H. Wang et al. address the analog optimization for nondifferential functions. They use the Lagrange programming neural network (LPNN) approach to build analog neural networks for handling constrained optimization problems. Since this method may not be able to handle nondifferentiable functions, the authors also employ the least absolute shrinkage and selection operator (LASSO), where the constraint is nondifferentiable. This work considers the hidden state concept from the local competition algorithm (LCA) to formulate an analog model for the LASSO problem. Hence, the nondifferentiable limitation of LPNN can be overcome. Under some conditions, at equilibrium, the network leads to the optimal solution of the LASSO. They also prove that these equilibrium points are stable.

Y. Li and P. Gao propose a new approach, called marginalizing out hidden layer noise (MHLN), in which the predictor of single-hidden-layer feedforward neural networks (SLFNs) is trained with infinite samples. First, MHLN augments the training set in the hidden layer space with constrained samples, which are generated by corrupting the hidden layer outputs of the training set with given noise. For any given training sample, when the number of corruptions is close to infinity, according to the weak law of large numbers, the explicitly generated constrained samples can be replaced with their expectations. In this way, the training set is implicitly extended in the hidden layer space by an infinite number of constrained samples. Then, MHLN constructs the predictor of SLFNs by optimizing the expected value of a quadratic loss function under the given noise distribution. They show that MHLN achieves better generalization ability.

Y. Chen et al. study multidimensional networks that widely exist in various fields in the real world, such as sociology, chemistry, biology and economics. One of the fundamental tasks of multidimensional network analysis is to explore network structure, including assortative structure (i.e., community structure), disassortative structure (e.g., bipartite structure) and mixture structure, that is, to find structural regularities in networks. There are two aspects of structural regularity exploration: (1) group partition—how to partition nodes of networks into different groups; and (2) group number—how many groups in networks. Most existing structural regularity exploration methods for multidimensional networks need to pre-assume the structure type (e.g., the community structure) and to give the group number of networks, among which the structure type is a guide to group partition. However, the structure type and group number are usually unavailable in advance. To explore structural regularities in multidimensional networks well without pre-assuming which type of structure they have, the authors propose a novel feature aggregation method based on a mixture model and Bayesian theory, called the multidimensional Bayesian mixture (MBM) model. In order to automatically determine the group number of multidimensional networks, the authors further extend the MBM model using Bayesian nonparametric theory to a new model, called the multidimensional Bayesian nonparametric mixture (MBNPM) model. The experiments conducted on a number of synthetic and real multidimensional networks show that the MBM model outperforms other related models on most networks and the MBNPM model is comparable to the MBM model.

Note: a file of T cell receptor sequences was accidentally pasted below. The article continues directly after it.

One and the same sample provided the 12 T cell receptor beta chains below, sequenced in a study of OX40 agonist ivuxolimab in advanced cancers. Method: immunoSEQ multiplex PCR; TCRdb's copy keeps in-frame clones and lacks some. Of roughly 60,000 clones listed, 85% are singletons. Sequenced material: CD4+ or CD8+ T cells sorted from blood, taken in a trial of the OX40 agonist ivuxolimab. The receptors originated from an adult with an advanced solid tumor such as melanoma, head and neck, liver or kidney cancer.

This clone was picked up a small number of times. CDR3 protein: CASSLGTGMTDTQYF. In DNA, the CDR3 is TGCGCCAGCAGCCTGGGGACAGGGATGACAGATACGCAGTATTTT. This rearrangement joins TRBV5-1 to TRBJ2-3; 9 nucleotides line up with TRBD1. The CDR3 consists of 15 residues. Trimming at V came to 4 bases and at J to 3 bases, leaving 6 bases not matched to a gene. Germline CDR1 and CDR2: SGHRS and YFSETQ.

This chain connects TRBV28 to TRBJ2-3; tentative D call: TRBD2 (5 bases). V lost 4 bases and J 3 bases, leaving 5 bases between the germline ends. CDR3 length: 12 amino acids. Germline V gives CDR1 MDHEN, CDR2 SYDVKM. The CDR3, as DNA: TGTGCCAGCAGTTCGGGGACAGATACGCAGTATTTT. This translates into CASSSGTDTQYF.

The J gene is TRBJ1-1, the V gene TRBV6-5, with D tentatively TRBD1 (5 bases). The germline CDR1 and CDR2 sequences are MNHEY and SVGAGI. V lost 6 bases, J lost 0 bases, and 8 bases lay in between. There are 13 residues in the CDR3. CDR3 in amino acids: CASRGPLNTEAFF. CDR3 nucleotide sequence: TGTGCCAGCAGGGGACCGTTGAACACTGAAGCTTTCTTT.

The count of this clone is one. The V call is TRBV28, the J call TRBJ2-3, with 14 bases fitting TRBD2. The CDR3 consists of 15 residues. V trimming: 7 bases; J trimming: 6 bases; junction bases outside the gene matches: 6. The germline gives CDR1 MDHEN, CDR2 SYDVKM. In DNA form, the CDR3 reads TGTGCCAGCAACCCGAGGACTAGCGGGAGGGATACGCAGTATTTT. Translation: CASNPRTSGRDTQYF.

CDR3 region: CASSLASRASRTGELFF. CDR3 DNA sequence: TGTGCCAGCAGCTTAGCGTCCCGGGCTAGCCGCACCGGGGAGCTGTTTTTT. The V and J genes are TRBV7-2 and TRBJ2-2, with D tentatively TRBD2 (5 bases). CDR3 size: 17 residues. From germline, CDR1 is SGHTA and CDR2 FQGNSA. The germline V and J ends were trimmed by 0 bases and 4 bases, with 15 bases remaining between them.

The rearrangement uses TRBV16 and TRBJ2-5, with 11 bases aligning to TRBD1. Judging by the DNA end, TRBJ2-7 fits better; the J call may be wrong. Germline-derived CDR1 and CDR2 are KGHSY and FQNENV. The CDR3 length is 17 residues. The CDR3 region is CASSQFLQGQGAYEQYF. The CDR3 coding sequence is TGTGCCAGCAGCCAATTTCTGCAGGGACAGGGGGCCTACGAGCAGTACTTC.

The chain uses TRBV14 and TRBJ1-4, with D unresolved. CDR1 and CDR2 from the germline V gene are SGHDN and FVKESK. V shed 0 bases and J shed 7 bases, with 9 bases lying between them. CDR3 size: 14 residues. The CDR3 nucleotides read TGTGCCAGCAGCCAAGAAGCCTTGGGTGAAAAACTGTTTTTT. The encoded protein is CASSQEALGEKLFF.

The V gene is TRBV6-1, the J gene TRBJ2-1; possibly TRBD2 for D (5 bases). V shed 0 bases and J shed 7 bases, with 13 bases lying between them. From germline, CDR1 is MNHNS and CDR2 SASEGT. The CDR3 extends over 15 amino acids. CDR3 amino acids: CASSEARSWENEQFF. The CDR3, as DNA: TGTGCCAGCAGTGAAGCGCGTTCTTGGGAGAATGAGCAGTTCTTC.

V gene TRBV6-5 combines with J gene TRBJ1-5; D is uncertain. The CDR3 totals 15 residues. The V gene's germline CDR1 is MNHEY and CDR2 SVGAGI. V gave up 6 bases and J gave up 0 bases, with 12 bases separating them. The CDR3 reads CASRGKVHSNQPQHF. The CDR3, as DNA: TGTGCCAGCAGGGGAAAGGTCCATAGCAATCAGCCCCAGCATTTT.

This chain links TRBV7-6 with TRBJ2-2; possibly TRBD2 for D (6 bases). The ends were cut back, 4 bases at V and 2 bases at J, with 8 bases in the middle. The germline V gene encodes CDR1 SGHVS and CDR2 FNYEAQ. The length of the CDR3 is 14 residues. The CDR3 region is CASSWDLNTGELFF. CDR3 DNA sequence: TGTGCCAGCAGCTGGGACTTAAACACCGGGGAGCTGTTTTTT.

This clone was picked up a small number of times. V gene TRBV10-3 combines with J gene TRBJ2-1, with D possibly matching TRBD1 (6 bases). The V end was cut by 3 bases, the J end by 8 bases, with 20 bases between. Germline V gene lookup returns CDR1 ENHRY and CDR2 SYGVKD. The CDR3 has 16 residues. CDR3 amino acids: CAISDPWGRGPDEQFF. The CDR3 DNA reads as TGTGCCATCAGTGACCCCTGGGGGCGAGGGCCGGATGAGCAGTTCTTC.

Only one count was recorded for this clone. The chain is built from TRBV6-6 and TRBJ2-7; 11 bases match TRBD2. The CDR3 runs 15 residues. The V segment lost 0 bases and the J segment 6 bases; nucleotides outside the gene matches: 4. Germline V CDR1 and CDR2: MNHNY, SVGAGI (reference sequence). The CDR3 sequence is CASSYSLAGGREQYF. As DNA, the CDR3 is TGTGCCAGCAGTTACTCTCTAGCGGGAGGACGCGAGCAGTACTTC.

## Notes

### Acknowledgements

The editor would like to express deepest gratitude to many reviewers who have critically evaluated the papers in several rounds of the review process for this special issue. Their knowledge and professional comments guaranteed the high quality of the selected papers. In addition, we would also like to thank Dr. John MacIntyre, Editor-In-Chief of the journal Neural Computing and Application, for his great help and suggestions in this process. The statements made herein are solely the responsibility of the author[s].